05 Apr 2017 Story Disasters & conflicts

Surviving Hurricane Matthew

Port Salut – Hurricane Matthew hit Haiti’s southwestern peninsula in the early hours of October 4 last year, leaving in its wake scenes of devastation and hundreds dead.

UN Environment’s main area of work in Haiti, the Grand Sud region, was severely affected. Walking around outside the UN Environment office in Port Salut, signs of the impact of Hurricane Matthew stretch as far as the eye can see. Buildings and homes are in ruins, power lines are leaning on rubble, and many trees have been ravaged.

Many months on, many people in this area are doing their best to re-start their livelihoods. For some, though, continuing their former lives will be impossible.

In a landscape littered with decapitated coconut trees, uprooted fruit trees, and destroyed corn, sorghum and bean crops there is one notable survivor: the deep-rooted and resilient vetiver grass.

A whiff of hope

Vetiver is a grass with strong roots that penetrate deeply into the soil, making it an ideal plant to stabilize slopes and help prevent soil erosion.

While the plant is not typically harvested when it is used for this purpose, vetiver roots are highly sought after by the essential oil industry as an essential base note in major fragrances. In fact, an estimated 70 per cent of the vetiver oil for the world’s fragrance industry comes from southern Haiti.

Through project partners Agronomes et Veterinaires Sans Frontières (AVSF) and SOS Enfants Sans Frontières, UN Environment is supporting several cooperatives that help vetiver-cultivating members to build their capacities to manage the commercialization of their stock and to improve harvesting practices, which spells a better deal for the environment. 

The UN Environment team joined one cooperative in Favette, in the commune of Port Salut, for their monthly meeting. The order of the day: finding somewhere new to store the harvested roots, as the hurricane had damaged their hangar and office. 

Hurricane Matthew destroyed the roof and much of the outside structure of many buildings in Favette.
This one is just opposite the cooperative’s office. ©UN Environment: Peleg Charles, 2017.

This particular cooperative was one of several created in 2012 to improve traceability , along the value chain, which allows sustainably-harvested vetiver to be identified. It accomplishes this by geo-referencing the production parcels of members and implementing standards for traceable, certified vetiver oil. As part of UN Environment’s support, funded by the Foreign Ministry of Norway and the GEF, the cooperatives will develop soil management systems that will allow their members to harvest their crop without damaging the soil and causing erosion.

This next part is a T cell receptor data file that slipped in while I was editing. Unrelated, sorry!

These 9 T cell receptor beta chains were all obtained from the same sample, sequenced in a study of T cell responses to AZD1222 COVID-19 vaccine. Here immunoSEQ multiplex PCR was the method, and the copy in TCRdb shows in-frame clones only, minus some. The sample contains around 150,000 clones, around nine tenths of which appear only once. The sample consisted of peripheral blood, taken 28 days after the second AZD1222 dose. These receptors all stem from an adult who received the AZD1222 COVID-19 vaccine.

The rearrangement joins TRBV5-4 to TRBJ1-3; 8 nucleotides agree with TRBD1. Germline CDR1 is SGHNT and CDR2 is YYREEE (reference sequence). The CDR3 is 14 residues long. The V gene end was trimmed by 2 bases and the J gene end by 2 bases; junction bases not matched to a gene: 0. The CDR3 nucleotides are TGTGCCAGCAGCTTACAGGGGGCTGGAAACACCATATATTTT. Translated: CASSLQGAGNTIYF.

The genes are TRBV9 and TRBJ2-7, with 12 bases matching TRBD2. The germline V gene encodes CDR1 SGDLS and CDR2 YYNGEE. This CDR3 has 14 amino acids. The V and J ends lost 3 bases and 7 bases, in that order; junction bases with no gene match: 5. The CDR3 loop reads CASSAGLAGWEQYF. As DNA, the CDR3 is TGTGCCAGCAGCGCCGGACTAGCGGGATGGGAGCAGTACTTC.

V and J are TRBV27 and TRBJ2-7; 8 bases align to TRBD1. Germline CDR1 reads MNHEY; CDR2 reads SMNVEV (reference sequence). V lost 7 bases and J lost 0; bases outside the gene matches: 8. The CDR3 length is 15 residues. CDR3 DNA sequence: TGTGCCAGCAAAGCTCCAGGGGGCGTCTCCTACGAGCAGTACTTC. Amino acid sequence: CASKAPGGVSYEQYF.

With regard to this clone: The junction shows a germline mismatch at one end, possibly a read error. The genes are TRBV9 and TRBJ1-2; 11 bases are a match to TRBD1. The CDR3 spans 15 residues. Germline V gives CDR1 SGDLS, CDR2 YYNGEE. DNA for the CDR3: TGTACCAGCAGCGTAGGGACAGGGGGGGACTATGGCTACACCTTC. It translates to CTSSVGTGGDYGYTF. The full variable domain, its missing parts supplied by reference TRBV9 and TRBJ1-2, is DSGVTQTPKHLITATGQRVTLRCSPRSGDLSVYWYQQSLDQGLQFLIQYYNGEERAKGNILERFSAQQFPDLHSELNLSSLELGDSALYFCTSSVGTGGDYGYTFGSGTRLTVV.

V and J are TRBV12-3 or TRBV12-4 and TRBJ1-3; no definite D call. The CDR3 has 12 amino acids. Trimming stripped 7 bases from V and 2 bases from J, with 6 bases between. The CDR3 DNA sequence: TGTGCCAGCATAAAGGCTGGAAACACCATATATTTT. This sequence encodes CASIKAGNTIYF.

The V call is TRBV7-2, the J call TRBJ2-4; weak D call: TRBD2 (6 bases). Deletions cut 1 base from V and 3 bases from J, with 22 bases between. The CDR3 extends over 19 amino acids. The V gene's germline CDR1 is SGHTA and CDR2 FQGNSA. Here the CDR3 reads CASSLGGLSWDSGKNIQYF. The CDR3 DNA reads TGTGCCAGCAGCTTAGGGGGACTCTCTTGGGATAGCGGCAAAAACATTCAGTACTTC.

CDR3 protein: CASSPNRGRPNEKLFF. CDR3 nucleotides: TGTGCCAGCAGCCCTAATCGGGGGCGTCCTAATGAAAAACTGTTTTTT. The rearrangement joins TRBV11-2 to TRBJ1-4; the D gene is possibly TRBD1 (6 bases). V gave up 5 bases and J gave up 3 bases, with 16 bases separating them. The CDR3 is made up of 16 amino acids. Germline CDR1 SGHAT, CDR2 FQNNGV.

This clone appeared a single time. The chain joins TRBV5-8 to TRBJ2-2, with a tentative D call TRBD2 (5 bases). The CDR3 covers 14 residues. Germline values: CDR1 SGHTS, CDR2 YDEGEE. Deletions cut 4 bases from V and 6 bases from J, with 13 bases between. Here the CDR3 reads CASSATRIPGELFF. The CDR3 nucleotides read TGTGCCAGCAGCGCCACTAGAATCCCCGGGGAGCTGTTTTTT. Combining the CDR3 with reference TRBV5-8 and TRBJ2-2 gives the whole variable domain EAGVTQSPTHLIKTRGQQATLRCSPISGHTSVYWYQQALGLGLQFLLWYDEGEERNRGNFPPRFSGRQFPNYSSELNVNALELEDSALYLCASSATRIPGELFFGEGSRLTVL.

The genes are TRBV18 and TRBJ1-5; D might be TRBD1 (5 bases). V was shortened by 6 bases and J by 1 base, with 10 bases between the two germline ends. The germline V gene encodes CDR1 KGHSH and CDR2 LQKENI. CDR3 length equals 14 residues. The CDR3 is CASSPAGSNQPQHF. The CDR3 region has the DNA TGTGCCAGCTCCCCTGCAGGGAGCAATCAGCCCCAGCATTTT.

Members of the vetiver cooperative in their meeting place © UN Environment: Peleg Charles, 2017

Sustainable harvesting practices will help to stabilize the topsoil and prevent the runoff of sediment, which otherwise finds its way to the sea, causing siltation of coral reefs, preventing sunlight from reaching them and negatively affecting marine biodiversity. This safeguards marine protected areas downstream.

We spoke to one of the cooperative members, Vilma Raymond, who has lived his entire 59 years in Favette, and had been cultivating vetiver since the 1990s. He also raises livestock and grows other food crops to supplement his income. He was one of many farmers who lost livestock in Hurricane Matthew; over 20,000 animals died in just five communes, a devastating blow to the region’s food and income security.  

Vilma’s house, like many others, was severely damaged in the hurricane. One of his key priorities is to secure the material needed to rebuild his house. 

Vilma in the vetiver cooperative hangar. © UN Environment: Peleg Charles, 2017

Apart from construction materials, the talk among the vetiver farmers is about access to water sources.

“At the moment there’s no water for either cattle or agriculture,” Vilma told us.

The farmers were waiting for the onset of the rainy season to start replanting other crops.

“The vetiver is all we have,” said another member.

But the vetiver will have to wait too – sustainable harvesting ideally takes place between 12 and 15 months after planting, when the roots are at their best quality and can contribute to keeping erosion to a minimum.

In such difficult circumstances, the temptation exists to harvest the vetiver immediately to meet pressing needs, which would compromise on reaping its full potential value.

That’s why support mechanisms are needed— to give producers the time to wait.

We asked Vilma about his vision for his home region in the next five years. “I would like the area to be better developed, with decent housing and a better environment”.


UN Environment has been working in Haiti since 2008. Its main project office is in Port Salut, in Haiti’s South Department. By working directly with communities on the ground through local partners, UN Environment is able to make an impact on the lives of everyday Haitians.